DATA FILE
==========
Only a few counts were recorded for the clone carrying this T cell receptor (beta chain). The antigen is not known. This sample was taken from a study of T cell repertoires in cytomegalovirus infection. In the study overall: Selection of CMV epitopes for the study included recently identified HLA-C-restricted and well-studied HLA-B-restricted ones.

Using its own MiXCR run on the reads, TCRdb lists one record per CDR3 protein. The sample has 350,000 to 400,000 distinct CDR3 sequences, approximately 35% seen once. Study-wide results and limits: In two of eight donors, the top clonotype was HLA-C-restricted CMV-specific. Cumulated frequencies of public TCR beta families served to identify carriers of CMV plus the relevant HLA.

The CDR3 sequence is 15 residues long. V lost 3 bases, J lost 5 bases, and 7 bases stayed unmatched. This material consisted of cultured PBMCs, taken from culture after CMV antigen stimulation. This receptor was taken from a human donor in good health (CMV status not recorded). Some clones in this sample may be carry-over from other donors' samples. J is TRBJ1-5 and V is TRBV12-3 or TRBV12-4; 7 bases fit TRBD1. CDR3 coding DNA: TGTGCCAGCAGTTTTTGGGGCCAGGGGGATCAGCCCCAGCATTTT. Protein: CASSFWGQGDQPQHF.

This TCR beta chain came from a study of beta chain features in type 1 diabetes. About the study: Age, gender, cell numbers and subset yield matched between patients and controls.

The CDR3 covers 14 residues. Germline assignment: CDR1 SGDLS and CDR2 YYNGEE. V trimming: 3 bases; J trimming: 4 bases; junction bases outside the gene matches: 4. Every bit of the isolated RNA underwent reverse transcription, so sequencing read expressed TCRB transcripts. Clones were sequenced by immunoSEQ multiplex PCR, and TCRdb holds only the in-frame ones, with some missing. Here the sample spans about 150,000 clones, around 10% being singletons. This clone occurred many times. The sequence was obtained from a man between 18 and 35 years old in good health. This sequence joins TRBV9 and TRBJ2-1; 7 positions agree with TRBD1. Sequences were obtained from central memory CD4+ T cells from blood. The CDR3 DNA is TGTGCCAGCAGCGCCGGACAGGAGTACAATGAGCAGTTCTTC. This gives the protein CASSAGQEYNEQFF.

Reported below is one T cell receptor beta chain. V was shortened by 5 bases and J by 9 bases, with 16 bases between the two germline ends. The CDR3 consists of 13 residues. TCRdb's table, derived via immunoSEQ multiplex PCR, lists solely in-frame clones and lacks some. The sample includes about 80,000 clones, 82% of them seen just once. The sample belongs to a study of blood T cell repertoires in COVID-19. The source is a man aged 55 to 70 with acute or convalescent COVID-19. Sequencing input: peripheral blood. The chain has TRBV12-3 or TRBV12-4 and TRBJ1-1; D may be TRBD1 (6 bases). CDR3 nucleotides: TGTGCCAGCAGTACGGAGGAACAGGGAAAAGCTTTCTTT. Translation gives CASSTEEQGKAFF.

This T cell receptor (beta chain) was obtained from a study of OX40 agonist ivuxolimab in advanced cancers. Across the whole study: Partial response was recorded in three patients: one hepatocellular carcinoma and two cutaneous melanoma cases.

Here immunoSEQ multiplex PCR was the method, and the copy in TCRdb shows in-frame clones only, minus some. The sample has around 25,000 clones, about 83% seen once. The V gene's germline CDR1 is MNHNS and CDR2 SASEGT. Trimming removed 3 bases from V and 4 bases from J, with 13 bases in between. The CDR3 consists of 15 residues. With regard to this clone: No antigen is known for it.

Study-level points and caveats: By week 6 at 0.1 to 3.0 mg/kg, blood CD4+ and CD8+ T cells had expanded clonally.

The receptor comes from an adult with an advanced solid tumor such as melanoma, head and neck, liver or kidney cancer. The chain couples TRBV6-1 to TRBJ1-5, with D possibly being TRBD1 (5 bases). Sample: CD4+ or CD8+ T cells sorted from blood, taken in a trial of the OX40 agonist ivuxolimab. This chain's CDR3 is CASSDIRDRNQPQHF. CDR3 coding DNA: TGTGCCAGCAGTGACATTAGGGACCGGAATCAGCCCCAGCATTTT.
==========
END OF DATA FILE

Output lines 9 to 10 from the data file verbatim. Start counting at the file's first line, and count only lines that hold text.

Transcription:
Study-level points and caveats: By week 6 at 0.1 to 3.0 mg/kg, blood CD4+ and CD8+ T cells had expanded clonally.

The receptor comes from an adult with an advanced solid tumor such as melanoma, head and neck, liver or kidney cancer. The chain couples TRBV6-1 to TRBJ1-5, with D possibly being TRBD1 (5 bases). Sample: CD4+ or CD8+ T cells sorted from blood, taken in a trial of the OX40 agonist ivuxolimab. This chain's CDR3 is CASSDIRDRNQPQHF. CDR3 coding DNA: TGTGCCAGCAGTGACATTAGGGACCGGAATCAGCCCCAGCATTTT.